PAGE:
Nvidia announces exceptional Q3 performance, fueled by a substantial increase in demand for AI.

Nvidia made headlines today by announcing record-breaking revenue for its third fiscal quarter of 2024, which concluded on October 31, 2023. The company exceeded Wall Street’s expectations with remarkable financial results.

Nvidia, a prominent player in graphics processing units (GPUs) and AI chips, reported an astonishing Q3 revenue of $18.2 billion. This represented a substantial year-over-year increase of 206% and a robust sequential growth of 34%. Notably, Nvidia’s data center division experienced remarkable growth, soaring by 279% annually and 41% sequentially, achieving a total revenue of $14.51 billion. This segment accounted for an impressive 79% of the company’s total Q3 revenue.

In terms of earnings per diluted share, Nvidia exhibited exceptional performance. The company recorded GAAP earnings of $3.71 for the quarter, which marked a more than 12-fold increase compared to the same period the previous year and a 50% surge from the previous quarter. Meanwhile, non-GAAP earnings per diluted share reached $4.02, a nearly six-fold growth from a year ago and a 49% increase from the previous quarter.

CEO Jensen Huang attributed this robust growth to the broader industry shift toward accelerated computing and generative AI. He highlighted how large language model startups, consumer internet firms, and global cloud service providers were early adopters, with further waves of adoption on the horizon. Nations, regional cloud service providers, enterprise software companies, and enterprises are all investing in AI and automation, contributing to Nvidia’s success.

Huang shared his sentiments on the significance of Nvidia’s impact on the industry, emphasizing the company’s GPUs, CPUs, networking solutions, AI foundry services, and Nvidia AI Enterprise software as major drivers of growth, marking the ascent of the generative AI era.

In a nostalgic touch, Huang mentioned his visit to the Denny’s restaurant in San Jose, California, where Nvidia had its humble beginnings as a startup. Remarkably, the company’s value now stands at an astounding $1.23 trillion.

Nvidia’s data center segment encompasses server GPUs, networking, and AI cloud software. Analysts had anticipated Q3 revenues of $16.18 billion and earnings per share of $3.37.

Looking ahead to the fourth fiscal quarter, which concludes on January 31, 2024, analysts predict revenues of $17.86 billion and earnings per share of $3.77. Nvidia’s after-hours stock price currently stands at $495.55 per share, experiencing a marginal decline of less than 1%.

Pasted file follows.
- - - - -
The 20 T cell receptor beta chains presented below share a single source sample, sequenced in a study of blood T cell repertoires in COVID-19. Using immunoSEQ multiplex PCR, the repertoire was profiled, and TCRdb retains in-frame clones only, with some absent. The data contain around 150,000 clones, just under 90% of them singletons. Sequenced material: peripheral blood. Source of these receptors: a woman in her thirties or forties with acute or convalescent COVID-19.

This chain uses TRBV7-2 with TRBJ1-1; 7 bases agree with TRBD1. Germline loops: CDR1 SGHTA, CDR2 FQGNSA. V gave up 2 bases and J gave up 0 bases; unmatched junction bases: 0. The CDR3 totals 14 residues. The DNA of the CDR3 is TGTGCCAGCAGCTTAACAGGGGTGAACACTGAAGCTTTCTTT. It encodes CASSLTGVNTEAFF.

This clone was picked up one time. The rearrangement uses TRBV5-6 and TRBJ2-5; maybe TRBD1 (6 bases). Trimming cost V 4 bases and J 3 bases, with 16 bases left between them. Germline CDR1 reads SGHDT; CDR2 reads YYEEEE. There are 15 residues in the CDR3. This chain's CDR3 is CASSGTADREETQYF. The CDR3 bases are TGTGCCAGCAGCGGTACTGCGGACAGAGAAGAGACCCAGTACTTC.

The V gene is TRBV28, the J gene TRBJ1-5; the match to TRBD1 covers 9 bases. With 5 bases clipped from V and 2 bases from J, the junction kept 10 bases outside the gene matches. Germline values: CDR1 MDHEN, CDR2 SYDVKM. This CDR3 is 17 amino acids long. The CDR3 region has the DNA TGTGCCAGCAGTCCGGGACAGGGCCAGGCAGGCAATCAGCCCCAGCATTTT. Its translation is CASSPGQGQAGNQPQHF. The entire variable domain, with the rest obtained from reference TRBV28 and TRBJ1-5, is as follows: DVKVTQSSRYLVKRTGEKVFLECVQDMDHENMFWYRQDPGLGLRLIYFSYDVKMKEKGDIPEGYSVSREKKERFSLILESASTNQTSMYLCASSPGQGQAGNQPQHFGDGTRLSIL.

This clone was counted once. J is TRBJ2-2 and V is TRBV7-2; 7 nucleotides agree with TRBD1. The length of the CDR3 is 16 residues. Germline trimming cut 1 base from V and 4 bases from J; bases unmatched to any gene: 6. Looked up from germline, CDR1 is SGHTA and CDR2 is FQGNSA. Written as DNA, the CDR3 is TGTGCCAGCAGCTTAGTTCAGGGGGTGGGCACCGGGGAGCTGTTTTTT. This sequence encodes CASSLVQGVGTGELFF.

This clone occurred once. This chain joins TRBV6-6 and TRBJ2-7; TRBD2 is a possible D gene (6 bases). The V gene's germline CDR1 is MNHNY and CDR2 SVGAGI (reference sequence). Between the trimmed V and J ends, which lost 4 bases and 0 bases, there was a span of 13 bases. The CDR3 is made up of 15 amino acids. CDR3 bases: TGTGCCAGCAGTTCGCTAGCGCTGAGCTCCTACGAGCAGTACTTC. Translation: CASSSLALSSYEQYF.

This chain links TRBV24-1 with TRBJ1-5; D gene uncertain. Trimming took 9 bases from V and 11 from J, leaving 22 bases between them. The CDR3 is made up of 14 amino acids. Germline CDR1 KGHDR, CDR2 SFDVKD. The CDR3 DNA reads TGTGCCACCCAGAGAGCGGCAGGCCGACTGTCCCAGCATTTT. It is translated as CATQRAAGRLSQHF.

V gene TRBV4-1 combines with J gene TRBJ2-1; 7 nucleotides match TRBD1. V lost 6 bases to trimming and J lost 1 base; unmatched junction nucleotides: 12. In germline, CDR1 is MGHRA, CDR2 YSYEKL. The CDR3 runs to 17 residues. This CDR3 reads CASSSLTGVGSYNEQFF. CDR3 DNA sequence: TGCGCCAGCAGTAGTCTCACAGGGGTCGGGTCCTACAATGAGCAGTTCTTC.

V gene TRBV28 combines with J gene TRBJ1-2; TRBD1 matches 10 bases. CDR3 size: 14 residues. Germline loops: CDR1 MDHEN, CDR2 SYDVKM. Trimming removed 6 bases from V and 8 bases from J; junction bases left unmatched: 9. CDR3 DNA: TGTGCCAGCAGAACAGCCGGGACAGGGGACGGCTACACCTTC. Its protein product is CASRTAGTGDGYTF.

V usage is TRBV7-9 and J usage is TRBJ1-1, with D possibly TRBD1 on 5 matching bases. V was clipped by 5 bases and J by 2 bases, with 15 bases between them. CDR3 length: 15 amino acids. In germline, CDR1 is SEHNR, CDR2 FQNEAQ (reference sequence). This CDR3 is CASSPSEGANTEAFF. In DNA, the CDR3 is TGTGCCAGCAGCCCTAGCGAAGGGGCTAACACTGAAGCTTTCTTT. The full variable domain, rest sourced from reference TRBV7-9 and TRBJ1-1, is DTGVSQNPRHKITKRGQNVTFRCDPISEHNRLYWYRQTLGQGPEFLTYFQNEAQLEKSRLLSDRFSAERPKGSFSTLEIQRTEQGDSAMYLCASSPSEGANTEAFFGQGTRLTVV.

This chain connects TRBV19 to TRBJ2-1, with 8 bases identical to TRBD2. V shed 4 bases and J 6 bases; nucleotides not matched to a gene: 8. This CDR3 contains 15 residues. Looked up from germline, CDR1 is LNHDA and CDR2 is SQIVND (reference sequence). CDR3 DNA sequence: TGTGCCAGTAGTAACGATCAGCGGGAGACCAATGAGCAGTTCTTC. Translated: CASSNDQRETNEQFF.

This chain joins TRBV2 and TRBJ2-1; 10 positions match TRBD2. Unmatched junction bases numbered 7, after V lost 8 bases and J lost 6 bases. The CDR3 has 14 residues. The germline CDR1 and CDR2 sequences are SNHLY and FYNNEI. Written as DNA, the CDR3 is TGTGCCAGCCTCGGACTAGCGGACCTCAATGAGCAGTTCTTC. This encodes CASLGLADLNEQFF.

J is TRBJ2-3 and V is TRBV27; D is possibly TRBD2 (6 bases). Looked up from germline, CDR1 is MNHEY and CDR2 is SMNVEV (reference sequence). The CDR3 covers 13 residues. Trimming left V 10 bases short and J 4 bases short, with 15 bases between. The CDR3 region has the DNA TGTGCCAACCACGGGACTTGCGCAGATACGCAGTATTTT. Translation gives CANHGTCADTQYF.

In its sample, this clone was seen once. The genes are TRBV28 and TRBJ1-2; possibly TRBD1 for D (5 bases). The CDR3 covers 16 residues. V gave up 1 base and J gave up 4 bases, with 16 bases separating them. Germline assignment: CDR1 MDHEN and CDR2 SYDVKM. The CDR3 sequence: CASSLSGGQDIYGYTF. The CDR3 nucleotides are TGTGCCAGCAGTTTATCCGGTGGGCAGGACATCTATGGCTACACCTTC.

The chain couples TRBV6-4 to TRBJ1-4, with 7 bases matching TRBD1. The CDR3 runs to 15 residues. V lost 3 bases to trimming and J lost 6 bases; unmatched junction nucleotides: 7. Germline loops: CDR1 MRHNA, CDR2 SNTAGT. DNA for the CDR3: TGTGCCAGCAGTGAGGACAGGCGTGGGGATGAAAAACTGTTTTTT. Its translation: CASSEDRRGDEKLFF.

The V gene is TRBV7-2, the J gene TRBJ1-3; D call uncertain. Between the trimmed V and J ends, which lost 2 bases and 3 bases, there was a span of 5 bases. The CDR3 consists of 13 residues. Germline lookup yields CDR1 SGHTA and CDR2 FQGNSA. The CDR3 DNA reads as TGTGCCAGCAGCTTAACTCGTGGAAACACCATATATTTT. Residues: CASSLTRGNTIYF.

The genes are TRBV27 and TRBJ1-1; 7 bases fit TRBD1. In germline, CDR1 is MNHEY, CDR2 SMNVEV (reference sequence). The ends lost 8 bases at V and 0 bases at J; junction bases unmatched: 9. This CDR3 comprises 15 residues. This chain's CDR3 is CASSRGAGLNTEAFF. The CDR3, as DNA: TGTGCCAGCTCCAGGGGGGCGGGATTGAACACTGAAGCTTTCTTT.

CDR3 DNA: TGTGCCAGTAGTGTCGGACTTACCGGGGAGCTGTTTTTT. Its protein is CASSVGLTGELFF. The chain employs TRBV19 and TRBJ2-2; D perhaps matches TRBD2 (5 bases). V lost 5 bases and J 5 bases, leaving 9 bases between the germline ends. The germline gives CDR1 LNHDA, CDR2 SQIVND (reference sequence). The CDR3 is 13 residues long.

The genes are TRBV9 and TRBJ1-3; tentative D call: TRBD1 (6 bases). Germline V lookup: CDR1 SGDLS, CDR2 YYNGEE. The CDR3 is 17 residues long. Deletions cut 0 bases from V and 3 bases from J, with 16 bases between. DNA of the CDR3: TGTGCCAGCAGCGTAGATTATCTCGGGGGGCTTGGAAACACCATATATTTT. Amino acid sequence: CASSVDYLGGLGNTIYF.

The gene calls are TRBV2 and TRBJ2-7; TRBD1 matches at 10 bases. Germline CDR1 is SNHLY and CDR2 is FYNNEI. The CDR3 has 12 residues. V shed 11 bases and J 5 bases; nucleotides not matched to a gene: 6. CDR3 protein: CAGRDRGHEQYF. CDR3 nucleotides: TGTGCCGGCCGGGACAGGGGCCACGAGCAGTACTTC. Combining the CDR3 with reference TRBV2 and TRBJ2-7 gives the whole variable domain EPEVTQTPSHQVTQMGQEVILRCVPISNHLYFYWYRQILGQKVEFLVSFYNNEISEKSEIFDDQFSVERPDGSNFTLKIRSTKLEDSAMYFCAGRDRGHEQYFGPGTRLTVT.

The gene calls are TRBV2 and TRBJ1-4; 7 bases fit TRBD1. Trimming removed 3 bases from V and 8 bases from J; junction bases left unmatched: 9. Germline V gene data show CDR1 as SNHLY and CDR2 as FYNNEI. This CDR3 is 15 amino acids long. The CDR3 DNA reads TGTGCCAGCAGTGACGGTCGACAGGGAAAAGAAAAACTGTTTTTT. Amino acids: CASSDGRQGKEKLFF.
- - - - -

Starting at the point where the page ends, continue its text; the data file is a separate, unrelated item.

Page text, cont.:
Nvidia’s own outlook for the fourth quarter of fiscal 2024 anticipates revenues of $20 billion, with a margin of plus or minus 2%. Gross margins for both GAAP and non-GAAP are projected to be in the range of 74.5% to 75.5%, with slight variations of up to 50 basis points.

Operating expenses for GAAP and non-GAAP are expected to hover around $3.17 billion and $2.20 billion, respectively. Additionally, other income and expense, both GAAP and non-GAAP, are estimated to reach approximately $200 million, excluding gains and losses from non-affiliated investments.

Nvidia faces challenges related to regulatory restrictions on the sale of high-end computing devices, like Nvidia’s Hopper chips, to China. While sales in this sector are expected to decline significantly in the fourth quarter, Nvidia is actively working on regulation-compliant solutions in collaboration with the U.S. government for China and the Middle East. The outcome of these efforts may take several quarters to materialize.

Historically, China has represented 20% to 25% of Nvidia’s data center revenue, and the company anticipates a substantial decline in Q4, with limited visibility for the long-term impact.

Nvidia has announced the Nvidia HGX H200, featuring the new Nvidia H200 Tensor Core GPU, with systems expected to be available in the second quarter of the following year. Jensen Huang emphasized the significance of generative AI, noting its transformative potential across various industries, particularly in the trillion-dollar software sector.

Huang also mentioned that the Grace Hopper superchip platform is now in production.

In addition to its data center success, Nvidia’s gaming division achieved Q3 revenue of $2.86 billion, marking a 15% increase from the previous quarter and an impressive 81% growth compared to the previous year. The quarter saw the release of innovative technologies such as DLSS 3.5 Ray Reconstruction and TensorRT-LLM for Windows, contributing to the expansion of Nvidia’s gaming portfolio. GeForce Now, the company’s cloud gaming platform, boasts a vast library of over 1,700 games.

Nvidia’s professional visualization division reported revenue of $416 million in Q3, reflecting a 10% quarterly growth and a remarkable 108% annual increase. The company highlighted its collaboration with Mercedes-Benz, which utilizes Nvidia Omniverse to create digital twins for planning and operating manufacturing plants.

For the automotive sector, Nvidia reported third-quarter revenue of $261 million, up 3% from the previous quarter and 4% from a year ago.

Nvidia is actively engaged with the government of India to support the enhancement of its internal computing infrastructure. Kress emphasized that national investment in computer infrastructure is a global priority.

Jensen Huang underscored the significance of sovereign AI clouds, expressing Nvidia’s ambition to empower every company to build its own customized AI models.